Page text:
You carried a black heart passed down from your dad
If somebody loved you, they’d tell you by now
We all turn away when you’re down

You want to go back to where you felt safe
To hear your brother’s laughter,
See your mother’s face
Your childhood home is just powder-white bones
And you’ll never find your way back

And when you’re gone, will they say your name?
And when you’re gone, will they love you the same?
If not, that’s okay.
If not, that’s okay.

Posted in Playlists, Writing | Tagged , | Leave a comment

Was It Hell Was It Fun

Now that I no longer live in St. Louis, I don’t write for KDHX very often. I expected this; actually, when I first told my editor that I was moving away, I expected that I’d no longer be allowed to write for it at all. But I did a few reviews after moving to Seattle, and every now and then I write a quick piece for a live performance. It’s hardly anything but about what I can handle at the moment, when my brain only has room for one type of writing and I’m trying to finish a couple dozen fiction pieces that have been sitting in draft form for (in some cases) two to three years.

It’s like this for most art forms, actually. I have difficulty focusing on more than one at a time, so if I’m in a reading phase, I’m focusing on words. If I’m in a film phase, I’m focusing on movies. And so on. I’m currently reading, so while I haven’t been able to sit down with an album for awhile, I did spend some time yesterday listening to Jason Isbell’s “Something More Than Free,” and let me tell you something: “Something More Than Free” is a very good album.

As much as my brain processes certain kinds of art at certain times, it also processes music in different ways at different times. Sometime before Graham, I dated a guy who told me that he never listened to lyrics and I thought this was insane. Then, several years later, I found myself liking songs for melodic reasons rather than lyrical ones, and in some cases, I liked whole albums without having any idea of what was being said. I’m back in a lyrical phase now, so “Something More Than Free” is a direct hit to my language-processing hemisphere (called Broca’s area, btw, I looked it up just now) and if I didn’t need new tires and brakes on my car, I’d drive for days just so I could play this album and fully absorb it.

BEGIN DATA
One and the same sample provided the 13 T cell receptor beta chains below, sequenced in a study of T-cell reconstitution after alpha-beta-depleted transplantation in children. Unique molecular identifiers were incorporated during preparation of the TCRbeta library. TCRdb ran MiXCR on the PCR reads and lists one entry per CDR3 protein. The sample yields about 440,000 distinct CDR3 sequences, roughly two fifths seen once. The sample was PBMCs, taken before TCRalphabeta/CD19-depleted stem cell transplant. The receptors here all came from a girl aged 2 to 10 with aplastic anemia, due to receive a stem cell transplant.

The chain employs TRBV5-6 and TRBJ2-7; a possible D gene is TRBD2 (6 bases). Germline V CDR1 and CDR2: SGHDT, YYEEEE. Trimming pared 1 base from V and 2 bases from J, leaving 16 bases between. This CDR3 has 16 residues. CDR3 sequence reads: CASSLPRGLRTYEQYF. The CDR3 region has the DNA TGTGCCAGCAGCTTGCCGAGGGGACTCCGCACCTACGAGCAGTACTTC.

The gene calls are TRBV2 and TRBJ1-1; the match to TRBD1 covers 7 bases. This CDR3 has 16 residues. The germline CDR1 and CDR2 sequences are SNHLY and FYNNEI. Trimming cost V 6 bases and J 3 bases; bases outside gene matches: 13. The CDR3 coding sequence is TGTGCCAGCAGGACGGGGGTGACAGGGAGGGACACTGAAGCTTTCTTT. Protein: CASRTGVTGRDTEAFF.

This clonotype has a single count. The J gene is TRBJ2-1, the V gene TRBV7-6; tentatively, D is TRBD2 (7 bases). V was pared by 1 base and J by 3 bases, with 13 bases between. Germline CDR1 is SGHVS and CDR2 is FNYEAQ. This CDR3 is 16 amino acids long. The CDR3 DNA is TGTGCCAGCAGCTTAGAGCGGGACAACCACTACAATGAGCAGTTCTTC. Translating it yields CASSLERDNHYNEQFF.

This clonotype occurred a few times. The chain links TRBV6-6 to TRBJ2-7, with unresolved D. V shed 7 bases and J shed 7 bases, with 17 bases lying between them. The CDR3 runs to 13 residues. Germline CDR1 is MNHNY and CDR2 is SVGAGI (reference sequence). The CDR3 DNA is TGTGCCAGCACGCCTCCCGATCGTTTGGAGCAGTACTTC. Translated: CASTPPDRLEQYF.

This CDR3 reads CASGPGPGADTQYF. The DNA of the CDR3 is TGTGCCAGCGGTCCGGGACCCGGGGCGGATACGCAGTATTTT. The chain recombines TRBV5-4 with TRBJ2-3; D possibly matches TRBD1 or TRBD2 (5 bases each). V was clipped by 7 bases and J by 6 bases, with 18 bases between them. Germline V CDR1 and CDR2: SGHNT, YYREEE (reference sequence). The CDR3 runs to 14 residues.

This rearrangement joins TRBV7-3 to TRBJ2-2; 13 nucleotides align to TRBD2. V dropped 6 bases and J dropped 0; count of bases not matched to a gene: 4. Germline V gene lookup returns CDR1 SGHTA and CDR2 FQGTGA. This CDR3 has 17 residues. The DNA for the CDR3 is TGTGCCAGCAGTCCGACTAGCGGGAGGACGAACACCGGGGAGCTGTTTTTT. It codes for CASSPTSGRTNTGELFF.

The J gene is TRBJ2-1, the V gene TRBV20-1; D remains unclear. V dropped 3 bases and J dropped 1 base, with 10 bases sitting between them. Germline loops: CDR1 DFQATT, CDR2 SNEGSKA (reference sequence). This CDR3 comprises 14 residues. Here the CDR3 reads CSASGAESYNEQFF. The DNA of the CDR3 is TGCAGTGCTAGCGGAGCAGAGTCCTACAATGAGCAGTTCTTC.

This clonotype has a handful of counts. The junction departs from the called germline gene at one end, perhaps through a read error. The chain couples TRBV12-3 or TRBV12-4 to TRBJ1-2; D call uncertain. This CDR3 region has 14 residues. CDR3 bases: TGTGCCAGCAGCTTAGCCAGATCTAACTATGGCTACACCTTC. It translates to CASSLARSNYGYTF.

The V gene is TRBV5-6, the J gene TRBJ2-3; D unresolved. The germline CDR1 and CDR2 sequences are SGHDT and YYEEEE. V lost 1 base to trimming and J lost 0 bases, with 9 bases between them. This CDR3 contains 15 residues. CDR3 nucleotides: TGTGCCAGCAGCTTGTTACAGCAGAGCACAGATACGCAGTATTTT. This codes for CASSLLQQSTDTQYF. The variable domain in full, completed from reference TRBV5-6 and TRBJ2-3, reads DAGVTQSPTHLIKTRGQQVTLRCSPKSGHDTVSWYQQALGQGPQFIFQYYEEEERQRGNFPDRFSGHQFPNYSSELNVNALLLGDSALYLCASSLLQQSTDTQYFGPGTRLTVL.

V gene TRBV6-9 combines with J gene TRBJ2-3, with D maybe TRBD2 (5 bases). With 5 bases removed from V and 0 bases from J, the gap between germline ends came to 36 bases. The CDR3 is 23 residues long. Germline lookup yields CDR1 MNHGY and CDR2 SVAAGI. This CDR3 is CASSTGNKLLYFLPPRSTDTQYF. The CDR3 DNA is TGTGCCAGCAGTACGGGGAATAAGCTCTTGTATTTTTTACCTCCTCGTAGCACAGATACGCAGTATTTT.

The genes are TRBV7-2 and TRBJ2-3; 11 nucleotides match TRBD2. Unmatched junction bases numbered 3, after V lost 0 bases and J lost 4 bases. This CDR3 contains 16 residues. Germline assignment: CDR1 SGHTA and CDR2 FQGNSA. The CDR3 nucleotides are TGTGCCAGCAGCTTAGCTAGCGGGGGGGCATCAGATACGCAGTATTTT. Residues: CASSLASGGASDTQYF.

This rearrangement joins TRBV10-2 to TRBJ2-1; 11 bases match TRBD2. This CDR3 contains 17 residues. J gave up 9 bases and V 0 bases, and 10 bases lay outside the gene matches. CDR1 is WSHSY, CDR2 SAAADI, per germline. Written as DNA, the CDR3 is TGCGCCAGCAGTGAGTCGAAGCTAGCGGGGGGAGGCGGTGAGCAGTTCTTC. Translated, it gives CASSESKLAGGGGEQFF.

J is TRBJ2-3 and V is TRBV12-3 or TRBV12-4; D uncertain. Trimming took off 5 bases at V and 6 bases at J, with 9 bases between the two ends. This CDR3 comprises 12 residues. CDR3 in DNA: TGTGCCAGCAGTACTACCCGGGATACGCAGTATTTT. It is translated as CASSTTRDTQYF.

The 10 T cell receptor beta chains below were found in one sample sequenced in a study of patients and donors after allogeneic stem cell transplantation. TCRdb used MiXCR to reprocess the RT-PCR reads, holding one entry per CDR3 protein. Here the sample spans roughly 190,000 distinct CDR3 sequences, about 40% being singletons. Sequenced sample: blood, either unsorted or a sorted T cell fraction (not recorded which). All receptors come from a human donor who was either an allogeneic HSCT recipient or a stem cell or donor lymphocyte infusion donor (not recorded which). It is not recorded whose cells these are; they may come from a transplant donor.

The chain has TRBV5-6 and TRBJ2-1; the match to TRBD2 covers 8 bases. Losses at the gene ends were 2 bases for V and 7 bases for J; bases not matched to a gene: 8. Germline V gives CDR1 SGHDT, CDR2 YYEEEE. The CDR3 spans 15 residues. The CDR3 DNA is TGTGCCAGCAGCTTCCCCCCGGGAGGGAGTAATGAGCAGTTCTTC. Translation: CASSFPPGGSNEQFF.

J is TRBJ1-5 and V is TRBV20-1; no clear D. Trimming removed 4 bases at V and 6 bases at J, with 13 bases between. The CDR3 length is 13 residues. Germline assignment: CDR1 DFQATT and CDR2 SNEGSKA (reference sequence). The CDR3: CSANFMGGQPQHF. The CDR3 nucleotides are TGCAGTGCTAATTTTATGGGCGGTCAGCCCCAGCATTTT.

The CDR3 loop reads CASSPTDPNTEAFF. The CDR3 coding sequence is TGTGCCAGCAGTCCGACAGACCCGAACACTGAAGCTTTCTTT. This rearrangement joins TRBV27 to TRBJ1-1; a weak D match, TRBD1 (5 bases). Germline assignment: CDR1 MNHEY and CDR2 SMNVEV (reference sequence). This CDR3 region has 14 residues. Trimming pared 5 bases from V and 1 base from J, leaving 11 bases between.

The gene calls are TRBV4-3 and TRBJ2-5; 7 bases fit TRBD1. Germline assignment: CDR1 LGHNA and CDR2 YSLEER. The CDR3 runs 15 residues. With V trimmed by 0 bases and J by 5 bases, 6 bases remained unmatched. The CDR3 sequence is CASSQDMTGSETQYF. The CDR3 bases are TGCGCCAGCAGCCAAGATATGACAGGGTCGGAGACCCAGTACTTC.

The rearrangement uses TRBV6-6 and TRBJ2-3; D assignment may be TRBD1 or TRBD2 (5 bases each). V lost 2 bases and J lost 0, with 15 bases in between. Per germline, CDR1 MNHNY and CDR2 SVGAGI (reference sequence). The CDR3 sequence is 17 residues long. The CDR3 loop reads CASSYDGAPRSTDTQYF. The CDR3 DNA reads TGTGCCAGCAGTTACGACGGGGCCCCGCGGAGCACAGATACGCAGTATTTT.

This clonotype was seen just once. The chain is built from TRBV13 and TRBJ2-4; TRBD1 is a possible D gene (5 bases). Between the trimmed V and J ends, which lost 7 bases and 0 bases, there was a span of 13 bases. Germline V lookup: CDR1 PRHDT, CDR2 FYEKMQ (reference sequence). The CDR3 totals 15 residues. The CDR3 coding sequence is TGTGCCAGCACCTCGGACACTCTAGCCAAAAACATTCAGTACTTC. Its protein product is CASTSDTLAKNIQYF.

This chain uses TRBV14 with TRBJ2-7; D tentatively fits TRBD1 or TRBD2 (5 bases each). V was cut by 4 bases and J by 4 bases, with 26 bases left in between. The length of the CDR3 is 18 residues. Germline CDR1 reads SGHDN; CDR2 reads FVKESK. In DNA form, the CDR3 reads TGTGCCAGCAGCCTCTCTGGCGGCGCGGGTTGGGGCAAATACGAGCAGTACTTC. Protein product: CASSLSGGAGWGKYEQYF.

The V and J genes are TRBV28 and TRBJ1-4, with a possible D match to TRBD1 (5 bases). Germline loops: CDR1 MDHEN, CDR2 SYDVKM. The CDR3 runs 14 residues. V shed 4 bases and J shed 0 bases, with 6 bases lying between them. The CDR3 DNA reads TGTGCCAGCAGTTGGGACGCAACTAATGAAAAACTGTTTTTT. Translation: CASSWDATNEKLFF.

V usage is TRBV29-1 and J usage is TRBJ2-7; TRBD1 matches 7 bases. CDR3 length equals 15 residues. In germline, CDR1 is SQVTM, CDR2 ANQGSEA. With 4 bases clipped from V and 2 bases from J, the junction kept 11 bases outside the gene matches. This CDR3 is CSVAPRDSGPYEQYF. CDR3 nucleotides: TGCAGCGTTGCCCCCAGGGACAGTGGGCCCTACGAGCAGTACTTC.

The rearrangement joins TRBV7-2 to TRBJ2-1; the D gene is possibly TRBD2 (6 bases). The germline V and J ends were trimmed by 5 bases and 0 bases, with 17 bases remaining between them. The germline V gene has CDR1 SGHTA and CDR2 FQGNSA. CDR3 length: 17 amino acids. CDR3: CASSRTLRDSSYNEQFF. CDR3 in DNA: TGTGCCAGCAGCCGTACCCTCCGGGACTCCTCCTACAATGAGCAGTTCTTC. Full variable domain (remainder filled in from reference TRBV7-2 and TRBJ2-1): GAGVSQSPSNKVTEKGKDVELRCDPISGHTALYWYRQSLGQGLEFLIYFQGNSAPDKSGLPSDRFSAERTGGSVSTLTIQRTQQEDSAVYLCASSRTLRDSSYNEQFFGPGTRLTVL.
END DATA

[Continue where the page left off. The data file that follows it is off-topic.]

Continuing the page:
As it stands, though, my car does need new tires and brakes so I can’t drive for days. Instead I sat at my desk and played the album twice, and then I played the song “How To Forget” two more times.

“have a seat, have a drink, tell the jury what you think,
was I good to you
Was it hell, was it fun, did you think I was the one,
was I good to you”

And then this of course put in my head Gaslight Anthem’s “The Spirit of Jazz,” in which the frenetic refrain demands:

“Was I good to you, the wife of my youth?
Not another soul could love you like my rotten bones do”

And all this talk of past loves and youth led me to think about how Stephanie is going through a bunch of stuff from her old house lately, including teenage journals, and how I am thankful – unbelievably, ecstatically, might-actually-believe-in-a-higher-power-for-this-y thankful – that I no longer have my teenage journals in my possession. I did have them, though, for quite a long time. I carried them with me from state to state, apartment to apartment, shelf to closet to disused corner and occasionally I would read them, until I realized that any realization of the wisdom I’d gained since writing in them wasn’t really outweighing the discomfort and self-loathing I felt while reading them. I mean, I had gained wisdom. But I also have a thing where I sometimes recount every bad or embarrassing thing I’ve ever done in my life just before I fall asleep at night and I have a solid 20 minutes of full-body cringing before hating myself to sleep.